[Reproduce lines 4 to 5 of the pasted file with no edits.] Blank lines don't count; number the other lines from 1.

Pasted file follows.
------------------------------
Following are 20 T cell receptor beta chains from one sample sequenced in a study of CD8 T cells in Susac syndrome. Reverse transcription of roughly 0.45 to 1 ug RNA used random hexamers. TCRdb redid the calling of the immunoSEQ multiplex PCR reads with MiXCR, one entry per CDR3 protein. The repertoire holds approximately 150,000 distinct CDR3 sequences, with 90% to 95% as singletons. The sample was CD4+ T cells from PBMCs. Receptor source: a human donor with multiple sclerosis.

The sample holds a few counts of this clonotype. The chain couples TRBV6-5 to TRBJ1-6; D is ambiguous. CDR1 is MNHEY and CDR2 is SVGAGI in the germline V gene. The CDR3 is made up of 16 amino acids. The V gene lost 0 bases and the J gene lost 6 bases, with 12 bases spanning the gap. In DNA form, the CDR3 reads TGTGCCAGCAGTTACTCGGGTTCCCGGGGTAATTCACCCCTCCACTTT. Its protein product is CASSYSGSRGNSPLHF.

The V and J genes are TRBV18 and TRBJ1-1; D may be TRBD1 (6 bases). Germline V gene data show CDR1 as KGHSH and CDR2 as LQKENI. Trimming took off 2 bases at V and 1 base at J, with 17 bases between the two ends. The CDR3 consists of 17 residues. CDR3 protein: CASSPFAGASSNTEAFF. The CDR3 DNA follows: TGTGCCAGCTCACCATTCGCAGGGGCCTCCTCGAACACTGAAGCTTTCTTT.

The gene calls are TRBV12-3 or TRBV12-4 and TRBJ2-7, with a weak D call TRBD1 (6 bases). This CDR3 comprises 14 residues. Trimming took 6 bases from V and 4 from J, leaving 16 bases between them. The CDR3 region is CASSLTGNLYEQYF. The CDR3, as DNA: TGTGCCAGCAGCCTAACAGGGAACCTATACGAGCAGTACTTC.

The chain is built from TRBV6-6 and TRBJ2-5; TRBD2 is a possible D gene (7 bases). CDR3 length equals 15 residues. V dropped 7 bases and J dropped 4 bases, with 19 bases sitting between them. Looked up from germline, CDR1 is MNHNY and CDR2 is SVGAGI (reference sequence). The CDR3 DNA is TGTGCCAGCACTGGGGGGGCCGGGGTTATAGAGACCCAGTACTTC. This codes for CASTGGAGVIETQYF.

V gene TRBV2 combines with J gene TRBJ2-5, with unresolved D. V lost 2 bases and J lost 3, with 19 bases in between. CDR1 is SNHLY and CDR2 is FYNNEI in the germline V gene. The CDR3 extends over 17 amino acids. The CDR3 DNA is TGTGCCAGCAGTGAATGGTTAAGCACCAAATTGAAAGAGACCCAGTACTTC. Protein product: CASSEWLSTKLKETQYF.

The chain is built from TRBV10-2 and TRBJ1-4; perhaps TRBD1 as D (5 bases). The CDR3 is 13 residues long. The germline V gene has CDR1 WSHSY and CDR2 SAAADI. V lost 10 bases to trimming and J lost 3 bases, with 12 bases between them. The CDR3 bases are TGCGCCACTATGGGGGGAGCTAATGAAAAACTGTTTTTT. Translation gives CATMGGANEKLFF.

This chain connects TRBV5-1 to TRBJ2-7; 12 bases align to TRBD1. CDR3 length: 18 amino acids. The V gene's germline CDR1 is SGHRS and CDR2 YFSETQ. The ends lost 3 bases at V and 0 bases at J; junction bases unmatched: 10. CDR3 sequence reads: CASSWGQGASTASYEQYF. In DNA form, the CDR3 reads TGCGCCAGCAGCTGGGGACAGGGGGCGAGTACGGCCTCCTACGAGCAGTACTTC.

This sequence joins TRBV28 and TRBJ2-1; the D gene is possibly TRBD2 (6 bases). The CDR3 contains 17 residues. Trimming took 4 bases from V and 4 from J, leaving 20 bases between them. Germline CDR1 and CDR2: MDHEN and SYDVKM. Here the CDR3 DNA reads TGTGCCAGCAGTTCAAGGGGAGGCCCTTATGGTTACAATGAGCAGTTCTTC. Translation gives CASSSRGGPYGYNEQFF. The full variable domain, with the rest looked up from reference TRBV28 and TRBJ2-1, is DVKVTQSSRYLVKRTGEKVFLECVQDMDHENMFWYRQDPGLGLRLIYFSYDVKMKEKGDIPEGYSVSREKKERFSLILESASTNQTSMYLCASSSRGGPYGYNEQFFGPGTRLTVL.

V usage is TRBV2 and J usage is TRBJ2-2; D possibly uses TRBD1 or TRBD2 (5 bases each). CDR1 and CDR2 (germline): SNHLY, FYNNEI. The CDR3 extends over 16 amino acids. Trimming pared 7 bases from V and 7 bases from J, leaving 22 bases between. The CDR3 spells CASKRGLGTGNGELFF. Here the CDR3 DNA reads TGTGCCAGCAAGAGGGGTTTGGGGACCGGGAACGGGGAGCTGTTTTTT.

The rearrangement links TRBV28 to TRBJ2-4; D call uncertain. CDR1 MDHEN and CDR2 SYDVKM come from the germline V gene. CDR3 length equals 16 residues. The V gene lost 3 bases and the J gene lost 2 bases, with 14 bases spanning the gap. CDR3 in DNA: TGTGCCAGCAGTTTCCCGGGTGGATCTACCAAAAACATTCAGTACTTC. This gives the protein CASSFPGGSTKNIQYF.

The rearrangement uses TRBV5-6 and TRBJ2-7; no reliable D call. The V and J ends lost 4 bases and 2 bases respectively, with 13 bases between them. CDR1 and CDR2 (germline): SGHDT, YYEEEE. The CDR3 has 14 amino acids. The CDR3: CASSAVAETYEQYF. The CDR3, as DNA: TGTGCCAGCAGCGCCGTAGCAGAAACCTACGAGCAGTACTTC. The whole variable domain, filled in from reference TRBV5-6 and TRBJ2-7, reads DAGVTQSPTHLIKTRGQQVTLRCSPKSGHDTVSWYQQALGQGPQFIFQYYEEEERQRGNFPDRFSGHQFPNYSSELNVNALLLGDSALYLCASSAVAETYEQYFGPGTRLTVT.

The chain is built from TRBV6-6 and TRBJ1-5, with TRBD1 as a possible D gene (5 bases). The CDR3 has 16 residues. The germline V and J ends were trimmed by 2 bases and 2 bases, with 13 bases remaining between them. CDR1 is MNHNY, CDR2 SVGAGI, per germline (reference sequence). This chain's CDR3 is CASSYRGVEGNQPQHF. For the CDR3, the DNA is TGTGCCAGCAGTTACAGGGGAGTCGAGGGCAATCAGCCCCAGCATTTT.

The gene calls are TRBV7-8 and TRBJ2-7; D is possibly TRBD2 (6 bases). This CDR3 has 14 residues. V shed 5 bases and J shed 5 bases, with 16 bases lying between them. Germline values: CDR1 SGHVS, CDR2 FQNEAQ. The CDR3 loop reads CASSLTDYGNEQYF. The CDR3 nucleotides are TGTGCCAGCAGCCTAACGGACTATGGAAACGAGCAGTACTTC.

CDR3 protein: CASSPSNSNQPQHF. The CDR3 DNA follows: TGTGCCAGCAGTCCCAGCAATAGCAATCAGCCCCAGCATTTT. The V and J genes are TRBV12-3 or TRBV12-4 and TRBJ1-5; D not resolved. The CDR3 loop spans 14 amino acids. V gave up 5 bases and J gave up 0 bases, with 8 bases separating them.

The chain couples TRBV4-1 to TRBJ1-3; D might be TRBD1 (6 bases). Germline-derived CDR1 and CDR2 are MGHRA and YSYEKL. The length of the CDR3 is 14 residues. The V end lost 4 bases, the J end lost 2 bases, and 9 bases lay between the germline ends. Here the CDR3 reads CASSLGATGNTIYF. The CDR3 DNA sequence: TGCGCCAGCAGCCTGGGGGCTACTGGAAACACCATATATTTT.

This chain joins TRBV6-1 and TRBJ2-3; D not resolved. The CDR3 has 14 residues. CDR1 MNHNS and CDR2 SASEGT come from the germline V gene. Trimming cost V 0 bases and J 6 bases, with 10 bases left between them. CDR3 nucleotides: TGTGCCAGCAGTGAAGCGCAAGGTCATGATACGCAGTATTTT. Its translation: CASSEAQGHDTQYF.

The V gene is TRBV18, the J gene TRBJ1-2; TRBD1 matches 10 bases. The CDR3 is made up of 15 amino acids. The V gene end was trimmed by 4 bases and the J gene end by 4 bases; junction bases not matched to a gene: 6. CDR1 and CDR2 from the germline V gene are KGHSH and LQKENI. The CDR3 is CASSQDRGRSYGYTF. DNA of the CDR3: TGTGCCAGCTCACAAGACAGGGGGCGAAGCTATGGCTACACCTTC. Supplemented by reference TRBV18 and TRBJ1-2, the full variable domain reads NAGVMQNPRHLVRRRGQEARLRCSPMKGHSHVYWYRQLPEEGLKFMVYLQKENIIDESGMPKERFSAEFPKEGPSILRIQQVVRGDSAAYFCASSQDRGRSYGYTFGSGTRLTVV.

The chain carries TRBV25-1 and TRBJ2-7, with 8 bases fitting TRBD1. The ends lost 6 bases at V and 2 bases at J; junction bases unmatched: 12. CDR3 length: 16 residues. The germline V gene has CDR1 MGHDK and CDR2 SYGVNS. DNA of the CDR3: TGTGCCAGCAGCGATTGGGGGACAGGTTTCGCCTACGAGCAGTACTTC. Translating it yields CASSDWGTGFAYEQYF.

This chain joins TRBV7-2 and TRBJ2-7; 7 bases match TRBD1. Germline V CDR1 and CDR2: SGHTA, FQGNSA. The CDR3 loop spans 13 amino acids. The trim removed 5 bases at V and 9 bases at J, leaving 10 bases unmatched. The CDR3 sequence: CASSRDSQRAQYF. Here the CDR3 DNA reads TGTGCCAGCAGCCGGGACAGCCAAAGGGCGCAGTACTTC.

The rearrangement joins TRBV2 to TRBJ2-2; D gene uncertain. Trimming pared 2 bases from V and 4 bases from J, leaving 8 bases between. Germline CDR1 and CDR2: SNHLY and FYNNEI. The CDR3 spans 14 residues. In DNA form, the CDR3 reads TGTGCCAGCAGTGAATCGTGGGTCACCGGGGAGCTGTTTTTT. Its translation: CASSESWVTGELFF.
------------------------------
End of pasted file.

The gene calls are TRBV12-3 or TRBV12-4 and TRBJ2-7, with a weak D call TRBD1 (6 bases). This CDR3 comprises 14 residues. Trimming took 6 bases from V and 4 from J, leaving 16 bases between them. The CDR3 region is CASSLTGNLYEQYF. The CDR3, as DNA: TGTGCCAGCAGCCTAACAGGGAACCTATACGAGCAGTACTTC.

The chain is built from TRBV6-6 and TRBJ2-5; TRBD2 is a possible D gene (7 bases). CDR3 length equals 15 residues. V dropped 7 bases and J dropped 4 bases, with 19 bases sitting between them. Looked up from germline, CDR1 is MNHNY and CDR2 is SVGAGI (reference sequence). The CDR3 DNA is TGTGCCAGCACTGGGGGGGCCGGGGTTATAGAGACCCAGTACTTC. This codes for CASTGGAGVIETQYF.